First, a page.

Gaming is serious business

Why gaming should be a part of your FY23 strategy, writes Xander Southwick, head of social APAC at Livewire.

With an estimated 17 million Australians playing video games in some form (with a near even gender split), gaming is an advertising channel that is incredibly underutilised by Australian marketers.

Despite the average Australian gamer spending 83 minutes playing daily, the investment into the space is lagging despite the significant opportunity to capture the white space. If we follow the PWC Australian Entertainment and Media Outlook, gaming advertising revenue is estimated to reach $74m in 2023, under the midpoint forecast scenario. At the same time, search is expected to reach $4.6bn, video $3bn and display $4.8bn. So, why aren’t brands taking advantage?

What it means to advertise in games has evolved. In the earliest stages of in-game advertising, brands would be hard coded into the game itself, with limitations in terms of the integration variety on offer by developers. Alongside this, the only way to remove or update these placements were through major updates to the game. Today, modern gaming has allowed brand integrations to be delivered in a multitude of ways. These different delivery options allow marketers to maximise their impact as well, from high quality rewarded videos, through to audio ads that don’t interrupt the gameplay, ultimately the channel provides mass reach and the capability to deliver distinctive assets.

Example of early branding in games, Budweiser in Tapper

Beyond the media placements now available, it’s also possible to engage in gaming through tournament sponsorships, talent engagement and brand extensions. Look no further than Gucci and its Gaming Academy, designed to “back emerging esports talent developing professional careers”, the announcement coinciding with the final day of the PGL Major Antwerp 2022 which reportedly attracted more than 2.1 million viewers and 68 million hours watched. High end fashion brands are at the forefront of exploring engagement in gaming, with Louis Vuitton releasing a digital capsule in 2019 for the World Championship and Polo Ralph Lauren partnering with G2 Esports.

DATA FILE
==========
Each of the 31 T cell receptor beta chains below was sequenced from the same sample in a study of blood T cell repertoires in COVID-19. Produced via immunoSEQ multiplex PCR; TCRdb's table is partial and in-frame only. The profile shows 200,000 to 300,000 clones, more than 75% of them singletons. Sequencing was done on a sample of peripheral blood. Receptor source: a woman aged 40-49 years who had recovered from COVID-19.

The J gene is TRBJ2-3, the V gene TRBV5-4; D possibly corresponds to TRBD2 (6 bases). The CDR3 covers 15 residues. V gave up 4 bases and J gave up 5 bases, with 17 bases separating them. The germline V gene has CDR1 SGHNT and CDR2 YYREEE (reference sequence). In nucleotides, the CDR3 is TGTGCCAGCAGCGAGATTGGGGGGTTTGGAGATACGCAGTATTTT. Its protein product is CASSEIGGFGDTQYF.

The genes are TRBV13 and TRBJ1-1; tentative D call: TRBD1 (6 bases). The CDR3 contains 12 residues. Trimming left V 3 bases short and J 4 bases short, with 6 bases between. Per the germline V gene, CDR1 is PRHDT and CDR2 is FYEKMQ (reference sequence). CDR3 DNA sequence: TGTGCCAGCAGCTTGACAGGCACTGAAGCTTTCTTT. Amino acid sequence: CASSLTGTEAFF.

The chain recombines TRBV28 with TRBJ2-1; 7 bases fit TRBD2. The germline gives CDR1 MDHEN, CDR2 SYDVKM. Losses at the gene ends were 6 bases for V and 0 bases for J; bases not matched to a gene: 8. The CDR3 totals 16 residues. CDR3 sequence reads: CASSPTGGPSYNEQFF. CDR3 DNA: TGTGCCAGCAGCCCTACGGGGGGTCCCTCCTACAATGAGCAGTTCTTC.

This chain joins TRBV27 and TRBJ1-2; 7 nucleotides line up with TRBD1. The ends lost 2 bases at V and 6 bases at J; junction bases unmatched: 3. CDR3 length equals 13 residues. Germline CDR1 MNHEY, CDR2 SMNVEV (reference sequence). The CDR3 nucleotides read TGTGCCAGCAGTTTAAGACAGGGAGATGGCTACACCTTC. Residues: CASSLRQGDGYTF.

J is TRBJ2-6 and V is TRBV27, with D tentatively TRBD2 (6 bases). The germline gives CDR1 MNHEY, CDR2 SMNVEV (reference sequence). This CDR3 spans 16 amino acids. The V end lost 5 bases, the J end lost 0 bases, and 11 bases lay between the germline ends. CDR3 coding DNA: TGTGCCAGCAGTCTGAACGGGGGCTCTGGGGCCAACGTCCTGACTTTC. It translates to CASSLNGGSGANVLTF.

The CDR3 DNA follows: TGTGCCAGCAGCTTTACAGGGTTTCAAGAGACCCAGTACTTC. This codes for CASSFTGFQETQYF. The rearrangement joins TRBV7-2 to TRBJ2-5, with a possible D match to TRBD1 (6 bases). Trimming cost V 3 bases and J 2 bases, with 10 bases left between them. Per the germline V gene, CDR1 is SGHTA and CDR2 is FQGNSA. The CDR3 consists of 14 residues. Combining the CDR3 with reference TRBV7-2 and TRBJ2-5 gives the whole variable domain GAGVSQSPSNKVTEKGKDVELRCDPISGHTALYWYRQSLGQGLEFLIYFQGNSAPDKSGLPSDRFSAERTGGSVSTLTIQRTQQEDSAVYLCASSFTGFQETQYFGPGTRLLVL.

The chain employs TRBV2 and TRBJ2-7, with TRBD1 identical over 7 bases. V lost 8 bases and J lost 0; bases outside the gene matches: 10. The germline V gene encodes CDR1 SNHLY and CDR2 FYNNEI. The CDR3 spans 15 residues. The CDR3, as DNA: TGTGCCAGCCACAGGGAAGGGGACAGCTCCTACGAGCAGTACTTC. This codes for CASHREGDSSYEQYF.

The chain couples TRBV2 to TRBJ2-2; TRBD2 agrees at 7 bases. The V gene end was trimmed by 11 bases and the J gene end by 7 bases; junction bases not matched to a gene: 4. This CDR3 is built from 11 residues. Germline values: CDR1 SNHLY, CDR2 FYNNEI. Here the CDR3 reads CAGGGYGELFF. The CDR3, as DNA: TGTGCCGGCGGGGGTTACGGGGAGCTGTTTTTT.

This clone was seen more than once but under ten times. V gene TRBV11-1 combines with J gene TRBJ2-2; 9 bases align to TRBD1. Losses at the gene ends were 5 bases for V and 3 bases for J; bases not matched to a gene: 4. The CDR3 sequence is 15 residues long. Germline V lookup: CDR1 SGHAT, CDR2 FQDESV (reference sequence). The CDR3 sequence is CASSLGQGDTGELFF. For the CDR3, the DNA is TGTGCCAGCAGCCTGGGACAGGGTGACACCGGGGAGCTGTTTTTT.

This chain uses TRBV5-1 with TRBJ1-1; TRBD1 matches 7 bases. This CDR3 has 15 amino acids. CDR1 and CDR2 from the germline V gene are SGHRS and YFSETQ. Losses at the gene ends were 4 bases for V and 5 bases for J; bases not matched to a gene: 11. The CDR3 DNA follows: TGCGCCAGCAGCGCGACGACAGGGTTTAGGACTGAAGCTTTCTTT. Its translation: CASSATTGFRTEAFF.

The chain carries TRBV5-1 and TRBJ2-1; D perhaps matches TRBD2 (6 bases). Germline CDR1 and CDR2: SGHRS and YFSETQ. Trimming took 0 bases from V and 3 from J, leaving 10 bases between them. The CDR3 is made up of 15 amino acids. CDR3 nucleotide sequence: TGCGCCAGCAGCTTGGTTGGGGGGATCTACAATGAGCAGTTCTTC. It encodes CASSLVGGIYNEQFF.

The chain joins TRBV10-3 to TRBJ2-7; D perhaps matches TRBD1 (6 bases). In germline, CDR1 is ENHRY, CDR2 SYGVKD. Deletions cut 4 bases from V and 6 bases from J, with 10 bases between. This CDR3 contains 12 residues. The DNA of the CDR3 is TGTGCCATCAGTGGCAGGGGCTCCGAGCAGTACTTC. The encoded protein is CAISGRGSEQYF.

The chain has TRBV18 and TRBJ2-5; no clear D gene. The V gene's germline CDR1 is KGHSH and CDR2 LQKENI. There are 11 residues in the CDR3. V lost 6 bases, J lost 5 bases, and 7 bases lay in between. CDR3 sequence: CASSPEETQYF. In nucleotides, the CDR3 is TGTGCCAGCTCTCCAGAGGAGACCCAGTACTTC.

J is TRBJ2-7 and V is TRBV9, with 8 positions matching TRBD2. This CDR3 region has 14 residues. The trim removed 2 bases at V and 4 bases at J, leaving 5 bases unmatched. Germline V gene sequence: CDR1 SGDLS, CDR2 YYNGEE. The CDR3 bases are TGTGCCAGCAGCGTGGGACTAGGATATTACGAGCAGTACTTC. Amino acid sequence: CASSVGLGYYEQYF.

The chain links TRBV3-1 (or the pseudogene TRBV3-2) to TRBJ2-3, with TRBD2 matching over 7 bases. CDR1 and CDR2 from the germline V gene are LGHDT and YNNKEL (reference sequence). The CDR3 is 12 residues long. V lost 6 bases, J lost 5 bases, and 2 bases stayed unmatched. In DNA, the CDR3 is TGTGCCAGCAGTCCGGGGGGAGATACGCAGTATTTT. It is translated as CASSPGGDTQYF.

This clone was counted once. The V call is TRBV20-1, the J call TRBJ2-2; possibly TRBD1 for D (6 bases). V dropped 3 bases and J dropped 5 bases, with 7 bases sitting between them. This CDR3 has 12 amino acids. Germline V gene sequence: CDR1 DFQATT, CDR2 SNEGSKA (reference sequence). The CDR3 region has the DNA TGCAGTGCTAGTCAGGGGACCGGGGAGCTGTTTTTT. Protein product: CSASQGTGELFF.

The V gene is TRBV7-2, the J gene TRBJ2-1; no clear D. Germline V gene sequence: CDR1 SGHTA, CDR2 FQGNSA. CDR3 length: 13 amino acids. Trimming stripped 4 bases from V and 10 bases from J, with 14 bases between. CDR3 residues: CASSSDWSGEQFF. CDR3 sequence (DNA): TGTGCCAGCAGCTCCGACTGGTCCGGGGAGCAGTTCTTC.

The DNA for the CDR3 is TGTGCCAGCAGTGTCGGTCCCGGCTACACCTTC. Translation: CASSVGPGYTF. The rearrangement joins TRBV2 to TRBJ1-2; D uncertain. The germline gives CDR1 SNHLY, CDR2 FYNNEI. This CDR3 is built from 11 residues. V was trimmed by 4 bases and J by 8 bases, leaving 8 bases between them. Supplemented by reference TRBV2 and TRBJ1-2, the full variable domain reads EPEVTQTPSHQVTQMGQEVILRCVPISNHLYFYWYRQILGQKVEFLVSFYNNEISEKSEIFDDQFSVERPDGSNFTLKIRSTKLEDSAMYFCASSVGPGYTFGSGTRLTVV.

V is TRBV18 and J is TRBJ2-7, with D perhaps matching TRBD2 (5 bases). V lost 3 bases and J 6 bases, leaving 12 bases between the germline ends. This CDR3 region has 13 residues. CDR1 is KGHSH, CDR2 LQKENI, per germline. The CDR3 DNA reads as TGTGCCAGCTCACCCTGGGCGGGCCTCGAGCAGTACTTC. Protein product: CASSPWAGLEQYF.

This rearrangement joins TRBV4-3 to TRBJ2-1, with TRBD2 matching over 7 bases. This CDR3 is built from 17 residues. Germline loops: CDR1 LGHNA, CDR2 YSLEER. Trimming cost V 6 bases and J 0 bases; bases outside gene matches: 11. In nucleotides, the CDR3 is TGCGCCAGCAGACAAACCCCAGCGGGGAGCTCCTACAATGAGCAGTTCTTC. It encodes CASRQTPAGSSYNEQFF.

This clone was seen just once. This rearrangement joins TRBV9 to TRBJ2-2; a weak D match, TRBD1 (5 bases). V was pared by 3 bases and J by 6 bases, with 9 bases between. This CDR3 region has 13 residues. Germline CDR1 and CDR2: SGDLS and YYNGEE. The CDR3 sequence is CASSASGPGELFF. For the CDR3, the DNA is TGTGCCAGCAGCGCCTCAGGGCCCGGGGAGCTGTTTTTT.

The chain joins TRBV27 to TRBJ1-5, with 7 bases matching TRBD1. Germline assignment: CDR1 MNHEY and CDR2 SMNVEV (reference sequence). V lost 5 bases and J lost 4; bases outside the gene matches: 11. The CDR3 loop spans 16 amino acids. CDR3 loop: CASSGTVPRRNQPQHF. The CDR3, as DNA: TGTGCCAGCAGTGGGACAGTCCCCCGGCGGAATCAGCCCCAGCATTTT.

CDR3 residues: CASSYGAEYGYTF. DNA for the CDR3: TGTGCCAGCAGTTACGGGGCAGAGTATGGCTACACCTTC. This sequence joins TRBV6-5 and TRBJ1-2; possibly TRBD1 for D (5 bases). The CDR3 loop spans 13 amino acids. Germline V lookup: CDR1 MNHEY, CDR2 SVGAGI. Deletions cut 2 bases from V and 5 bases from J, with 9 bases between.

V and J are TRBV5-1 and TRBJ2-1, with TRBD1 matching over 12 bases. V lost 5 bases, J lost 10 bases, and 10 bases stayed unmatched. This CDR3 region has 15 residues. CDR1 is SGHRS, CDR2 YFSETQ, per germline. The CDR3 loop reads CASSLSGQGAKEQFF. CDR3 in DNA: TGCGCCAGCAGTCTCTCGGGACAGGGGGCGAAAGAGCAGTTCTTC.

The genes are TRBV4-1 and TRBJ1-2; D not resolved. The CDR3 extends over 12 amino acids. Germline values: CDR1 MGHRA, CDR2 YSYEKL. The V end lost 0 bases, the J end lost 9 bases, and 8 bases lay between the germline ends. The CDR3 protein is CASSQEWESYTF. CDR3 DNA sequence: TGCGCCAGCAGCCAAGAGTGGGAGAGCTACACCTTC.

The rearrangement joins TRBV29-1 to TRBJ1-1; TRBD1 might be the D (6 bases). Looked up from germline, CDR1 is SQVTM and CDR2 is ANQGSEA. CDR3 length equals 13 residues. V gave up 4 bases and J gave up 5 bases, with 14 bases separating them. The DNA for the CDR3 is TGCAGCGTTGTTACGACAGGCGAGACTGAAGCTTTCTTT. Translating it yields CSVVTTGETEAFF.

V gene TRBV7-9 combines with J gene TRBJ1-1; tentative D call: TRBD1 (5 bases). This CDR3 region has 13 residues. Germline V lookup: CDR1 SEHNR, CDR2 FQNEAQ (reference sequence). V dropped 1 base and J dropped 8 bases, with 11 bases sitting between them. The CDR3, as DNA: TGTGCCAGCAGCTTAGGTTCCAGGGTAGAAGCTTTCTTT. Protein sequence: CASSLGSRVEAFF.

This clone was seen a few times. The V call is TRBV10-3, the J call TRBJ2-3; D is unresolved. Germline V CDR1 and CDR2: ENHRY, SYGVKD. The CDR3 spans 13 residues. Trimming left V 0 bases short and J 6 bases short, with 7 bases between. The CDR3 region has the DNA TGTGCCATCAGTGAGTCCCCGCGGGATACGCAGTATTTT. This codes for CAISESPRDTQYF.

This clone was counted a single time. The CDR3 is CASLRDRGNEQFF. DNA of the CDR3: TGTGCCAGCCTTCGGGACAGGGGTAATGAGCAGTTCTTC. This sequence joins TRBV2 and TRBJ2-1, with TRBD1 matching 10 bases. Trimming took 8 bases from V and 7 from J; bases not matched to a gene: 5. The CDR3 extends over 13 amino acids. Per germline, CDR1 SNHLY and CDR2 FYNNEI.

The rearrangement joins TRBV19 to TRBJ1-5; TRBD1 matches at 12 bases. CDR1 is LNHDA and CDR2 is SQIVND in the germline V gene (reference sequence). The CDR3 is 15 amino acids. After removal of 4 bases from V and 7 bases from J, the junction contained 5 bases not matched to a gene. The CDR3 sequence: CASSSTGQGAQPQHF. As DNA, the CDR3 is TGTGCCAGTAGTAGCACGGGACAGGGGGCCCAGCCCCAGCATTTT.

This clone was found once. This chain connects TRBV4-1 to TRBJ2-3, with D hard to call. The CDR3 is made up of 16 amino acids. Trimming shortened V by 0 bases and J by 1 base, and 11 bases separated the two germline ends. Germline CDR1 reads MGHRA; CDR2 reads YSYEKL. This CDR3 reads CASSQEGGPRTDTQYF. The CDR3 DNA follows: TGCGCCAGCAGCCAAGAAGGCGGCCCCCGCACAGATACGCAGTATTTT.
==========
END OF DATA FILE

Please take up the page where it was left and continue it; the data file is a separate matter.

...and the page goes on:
PGL CS:GO MAJOR ANTWERP 2022 – the largest indoor esports event ever

The scale of the gaming audience globally, and indeed Australia, is huge but the cultures that exist within gaming are highly nuanced and can be segmented based on the type of platform a user is on, the kinds of game they play and how they consume gaming content. This would usually present a problem for brands as smaller cultures mean that the total reach may be limited, but within gaming given the scale, it still means that brands can develop specific segment strategies to help engage gamers, ultimately achieving more sophisticated mass targeting.

Given this scale and the different kinds of activations possible, the topic of measurement may jump to top of your mind. The IAB has just released the Intrinsic In-Game Measurement IIG Guidelines for public comment, with the intention of bringing clarity and even more accuracy to the space. First released in 2009, this updated set of guidelines is designed to brands and advertisers more clearly understand what constitutes an impression, what the viewability standards and reflects the advancements in the gaming ecosystems formats as well.

Oracle and Moat also provide third-party measurement solutions to help ensure viewability and impact ultimately providing marketers and brands with more confidence that their ads are being seen. Despite the range of formats and different ways to consume ads in game it should no longer be a barrier.

Conversations regarding gaming feel eerily like those taking place in the early 2010’s regarding the role of social media as key parts of brand strategy. With intrigue and enthusiasm being understandably met with optimistic caution as we navigate and explore what is possible. Gaming has already proven it has the same bright horizon… The audience growth and scale, content and creative opportunities, talent and partner integrations complimented by smart targeting and measurement.

Gaming is serious business, and right now is the time to take advantage.

Xander Southwick, head of social APAC at Livewire.


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